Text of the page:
becomes the owner 1--if he then admits that he is mad, or that his mind is unhinged, or that he is afflicted with bodily pain, or that he has been suspended for his refusal to acknowledge an offence, or to atone for an offence, or to renounce a sinful doctrine, it (the office and its privileges) is still his--if he then admits that he is a eunuch, or that he has furtively attached himself to the Samgha, or that he has gone over to the Titthiyas, or that he is an animal, or that he has murdered his mother, or his father, or an Arahat, or that he has violated a Bhikkhunî, or that he has caused a schism in the Samgha, or that he has shed (a Buddha's) blood, or that he is an hermaphrodite, then the Samgha becomes the owner.'
212:2 The Bhikkhus of Âlavî are frequently mentioned in connection p. 213 with offences in relation to the navakammam. See, for instance, Pârâgika III, 5, 30.
213:1 For the rule authorising such giving in charge in general cases, see above, VI, 5.
213:2 For most of the following technical terms in building, see our notes above on Kullavagga V, 11, and V, 1, 2.
213:3 See our note on this phrase above, V, 11, 6.
213:4 Gandikadhâna-mattenâ ti dvâra-bâhânam upari-kapota-gandika-yogana-mattena (B.). Gandi is used in this sense at Gâtaka I, 237. Compare the use of Dhamma-gandikâ, 'block of execution,' at Gâtaka I, 150, II, 124. The word gandikâ occurs also at Gâtaka I, 474 (last line), in the sense of 'bunch:' but it is there probably a misprint; for Oldenberg, in the parallel passage at Bhikkhunî-vibhaṅga, Pâkittiya I, 1, reads bhandike. That the two words are easily confused in Burmese writing is shown by the fact that the Berlin (Burmese) copy of Buddhaghosa reads here also bhandikâdhâna-mattenâ ti, &c., and again afterwards bhandika.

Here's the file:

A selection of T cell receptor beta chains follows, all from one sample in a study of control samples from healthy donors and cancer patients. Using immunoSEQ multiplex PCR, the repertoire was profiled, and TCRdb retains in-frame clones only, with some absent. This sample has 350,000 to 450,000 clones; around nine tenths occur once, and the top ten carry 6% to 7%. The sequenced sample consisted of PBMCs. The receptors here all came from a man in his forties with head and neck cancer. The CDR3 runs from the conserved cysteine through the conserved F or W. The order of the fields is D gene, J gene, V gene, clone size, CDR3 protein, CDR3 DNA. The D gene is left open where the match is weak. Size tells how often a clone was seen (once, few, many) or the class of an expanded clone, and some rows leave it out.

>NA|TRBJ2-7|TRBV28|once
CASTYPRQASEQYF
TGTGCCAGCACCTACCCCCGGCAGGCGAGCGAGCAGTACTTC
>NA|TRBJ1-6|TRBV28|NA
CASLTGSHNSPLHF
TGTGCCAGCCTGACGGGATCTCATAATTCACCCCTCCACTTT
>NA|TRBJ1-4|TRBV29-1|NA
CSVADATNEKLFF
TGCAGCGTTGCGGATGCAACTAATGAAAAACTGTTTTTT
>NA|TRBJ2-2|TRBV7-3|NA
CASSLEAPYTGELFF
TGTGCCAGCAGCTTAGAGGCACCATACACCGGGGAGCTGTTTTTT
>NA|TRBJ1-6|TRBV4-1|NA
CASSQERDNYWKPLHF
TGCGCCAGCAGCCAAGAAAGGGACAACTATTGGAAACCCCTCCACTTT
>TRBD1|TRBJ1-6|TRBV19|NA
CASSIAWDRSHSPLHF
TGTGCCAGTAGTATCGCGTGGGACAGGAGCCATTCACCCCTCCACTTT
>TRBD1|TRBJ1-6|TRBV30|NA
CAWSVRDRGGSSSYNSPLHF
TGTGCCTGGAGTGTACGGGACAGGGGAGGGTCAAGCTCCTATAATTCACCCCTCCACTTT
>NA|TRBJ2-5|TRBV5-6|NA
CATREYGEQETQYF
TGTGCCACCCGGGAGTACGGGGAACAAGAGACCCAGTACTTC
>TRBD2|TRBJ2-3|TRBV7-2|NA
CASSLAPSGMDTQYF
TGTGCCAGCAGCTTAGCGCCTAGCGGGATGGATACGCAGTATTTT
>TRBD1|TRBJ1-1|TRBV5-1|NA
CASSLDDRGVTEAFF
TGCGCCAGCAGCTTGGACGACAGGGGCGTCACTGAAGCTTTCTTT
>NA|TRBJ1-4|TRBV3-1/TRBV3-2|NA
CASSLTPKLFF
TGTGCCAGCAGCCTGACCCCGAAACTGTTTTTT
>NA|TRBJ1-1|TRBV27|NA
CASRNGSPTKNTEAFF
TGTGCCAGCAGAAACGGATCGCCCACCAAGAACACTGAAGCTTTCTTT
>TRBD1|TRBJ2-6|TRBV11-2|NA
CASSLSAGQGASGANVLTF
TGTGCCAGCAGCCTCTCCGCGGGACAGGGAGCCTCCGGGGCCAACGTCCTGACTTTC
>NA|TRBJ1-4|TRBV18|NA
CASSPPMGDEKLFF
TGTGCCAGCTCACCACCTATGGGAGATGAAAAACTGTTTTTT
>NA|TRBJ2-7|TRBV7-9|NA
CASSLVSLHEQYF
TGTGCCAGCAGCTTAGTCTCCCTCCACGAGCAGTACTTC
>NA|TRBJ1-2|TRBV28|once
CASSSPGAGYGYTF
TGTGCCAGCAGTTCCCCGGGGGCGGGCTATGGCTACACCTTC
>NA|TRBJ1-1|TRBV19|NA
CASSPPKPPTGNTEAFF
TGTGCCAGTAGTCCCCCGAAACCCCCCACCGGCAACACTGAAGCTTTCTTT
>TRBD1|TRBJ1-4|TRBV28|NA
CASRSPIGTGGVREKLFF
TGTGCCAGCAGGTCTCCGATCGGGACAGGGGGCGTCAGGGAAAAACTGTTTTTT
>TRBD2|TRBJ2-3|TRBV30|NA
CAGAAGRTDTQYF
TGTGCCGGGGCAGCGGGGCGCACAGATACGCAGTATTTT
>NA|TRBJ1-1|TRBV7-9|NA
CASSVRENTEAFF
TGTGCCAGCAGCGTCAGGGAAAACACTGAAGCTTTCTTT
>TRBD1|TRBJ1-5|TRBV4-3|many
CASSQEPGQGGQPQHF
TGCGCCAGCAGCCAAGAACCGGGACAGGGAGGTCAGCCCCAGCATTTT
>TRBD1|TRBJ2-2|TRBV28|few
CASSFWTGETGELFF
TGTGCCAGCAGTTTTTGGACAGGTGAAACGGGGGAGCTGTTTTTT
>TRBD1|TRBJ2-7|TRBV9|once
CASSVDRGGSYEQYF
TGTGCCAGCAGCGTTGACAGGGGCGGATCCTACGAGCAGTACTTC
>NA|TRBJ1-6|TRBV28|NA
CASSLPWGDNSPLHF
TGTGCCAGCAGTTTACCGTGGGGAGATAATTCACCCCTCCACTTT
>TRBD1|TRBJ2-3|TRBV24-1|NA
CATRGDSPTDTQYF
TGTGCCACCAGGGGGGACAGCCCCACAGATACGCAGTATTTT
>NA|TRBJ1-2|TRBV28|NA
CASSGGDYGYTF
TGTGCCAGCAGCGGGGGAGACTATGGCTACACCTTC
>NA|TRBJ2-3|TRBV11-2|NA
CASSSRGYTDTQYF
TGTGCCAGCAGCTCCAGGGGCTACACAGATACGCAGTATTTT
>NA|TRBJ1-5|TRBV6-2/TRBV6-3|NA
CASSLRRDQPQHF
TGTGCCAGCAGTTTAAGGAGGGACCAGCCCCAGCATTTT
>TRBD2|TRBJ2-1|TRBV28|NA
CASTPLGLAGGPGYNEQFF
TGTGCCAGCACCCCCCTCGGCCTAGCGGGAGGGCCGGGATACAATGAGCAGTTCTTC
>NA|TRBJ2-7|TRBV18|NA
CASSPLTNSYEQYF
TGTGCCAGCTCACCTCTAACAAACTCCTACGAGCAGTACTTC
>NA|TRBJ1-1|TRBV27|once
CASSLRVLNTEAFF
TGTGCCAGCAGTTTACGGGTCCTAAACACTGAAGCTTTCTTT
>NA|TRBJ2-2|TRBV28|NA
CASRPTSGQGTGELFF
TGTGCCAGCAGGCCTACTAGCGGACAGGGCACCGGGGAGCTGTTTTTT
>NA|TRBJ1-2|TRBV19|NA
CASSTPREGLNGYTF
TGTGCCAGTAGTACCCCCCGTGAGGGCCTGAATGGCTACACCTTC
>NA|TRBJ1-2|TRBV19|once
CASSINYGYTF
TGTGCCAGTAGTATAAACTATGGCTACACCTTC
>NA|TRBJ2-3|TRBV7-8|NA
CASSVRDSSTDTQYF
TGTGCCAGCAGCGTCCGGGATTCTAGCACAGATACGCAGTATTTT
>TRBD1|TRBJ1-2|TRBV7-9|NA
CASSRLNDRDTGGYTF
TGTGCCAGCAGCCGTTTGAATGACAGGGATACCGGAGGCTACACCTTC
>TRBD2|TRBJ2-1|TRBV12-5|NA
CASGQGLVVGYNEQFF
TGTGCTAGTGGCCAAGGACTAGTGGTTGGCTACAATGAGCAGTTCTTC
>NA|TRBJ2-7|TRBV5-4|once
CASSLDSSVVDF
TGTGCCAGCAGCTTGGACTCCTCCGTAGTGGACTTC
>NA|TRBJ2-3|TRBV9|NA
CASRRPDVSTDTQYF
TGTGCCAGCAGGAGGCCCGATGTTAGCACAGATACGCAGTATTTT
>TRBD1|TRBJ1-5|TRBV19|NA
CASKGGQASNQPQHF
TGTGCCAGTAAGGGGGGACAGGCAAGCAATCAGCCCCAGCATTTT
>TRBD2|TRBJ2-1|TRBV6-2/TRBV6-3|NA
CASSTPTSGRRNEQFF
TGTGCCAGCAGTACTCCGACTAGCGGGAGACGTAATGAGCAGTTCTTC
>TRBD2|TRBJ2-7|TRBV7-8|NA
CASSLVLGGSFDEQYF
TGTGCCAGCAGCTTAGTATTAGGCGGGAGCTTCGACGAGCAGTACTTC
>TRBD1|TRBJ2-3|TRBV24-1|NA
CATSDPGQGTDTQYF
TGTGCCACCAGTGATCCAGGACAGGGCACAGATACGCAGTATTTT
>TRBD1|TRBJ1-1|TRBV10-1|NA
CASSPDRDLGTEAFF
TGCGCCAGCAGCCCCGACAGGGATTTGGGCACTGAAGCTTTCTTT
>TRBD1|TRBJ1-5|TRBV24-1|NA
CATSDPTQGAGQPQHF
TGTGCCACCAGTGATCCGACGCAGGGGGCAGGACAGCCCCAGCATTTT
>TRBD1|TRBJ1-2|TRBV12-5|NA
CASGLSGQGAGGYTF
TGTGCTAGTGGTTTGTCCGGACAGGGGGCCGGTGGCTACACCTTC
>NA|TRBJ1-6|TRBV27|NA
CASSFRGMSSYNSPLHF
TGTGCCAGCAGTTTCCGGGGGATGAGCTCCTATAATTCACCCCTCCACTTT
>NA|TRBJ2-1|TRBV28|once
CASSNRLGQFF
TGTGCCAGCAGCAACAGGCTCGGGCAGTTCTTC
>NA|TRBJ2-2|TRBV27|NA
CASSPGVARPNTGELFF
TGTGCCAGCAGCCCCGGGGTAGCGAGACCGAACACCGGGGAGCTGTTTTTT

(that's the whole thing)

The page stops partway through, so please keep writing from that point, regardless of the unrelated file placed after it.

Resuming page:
213:5 See our note on this phrase above, VI, 5, 2.
213:6 Paribhanda-karana-mattenâ ti gomaya-paribhanda-kasâva-parikarana-mattena (B.). The very same expression is used in a wholly doubtful sense, and of some process of tailoring, in. Mahâvagga VII, 1, 5.
214:1 Dhûmakâlikan ti idam yâv’ assa kitaka-dhûmo na paññâyatîti tâva ayam vihâro etass’ evâ ti evam dhûma-kâle apaloketvâ kata-pariyositam vihâram denti (B.). The word recurs below, applied to sikkhâpadam, in XI, 1, 9.
214:2 Vîppakatan ti ettha vippakato nâma yâva gopânasiyo na ârohanti. Gopânasîsu pana ârulhâsu bahukato nâma hoti: tasmâ tato patthâya na dâtabbo (B.). The use of bahukato is noteworthy. for in the only other passage where we have found the word (Mahâvagga VI, 36, 2), it has a totally different application. There is possibly a misreading in the one MS. available. (? pakato.)
215:1 See above, VI, 11, 3.
215:2 See Mahâvagga II, 22, 3, and II, 36, 1-3. In the latter of these two passages the three cases are omitted. In Mahâvagga IX, 4, 2, and 8, the whole 23 are given.
216:1 That is, the navakammiko loses his privileges (his lien on the best sleeping-place, &c.).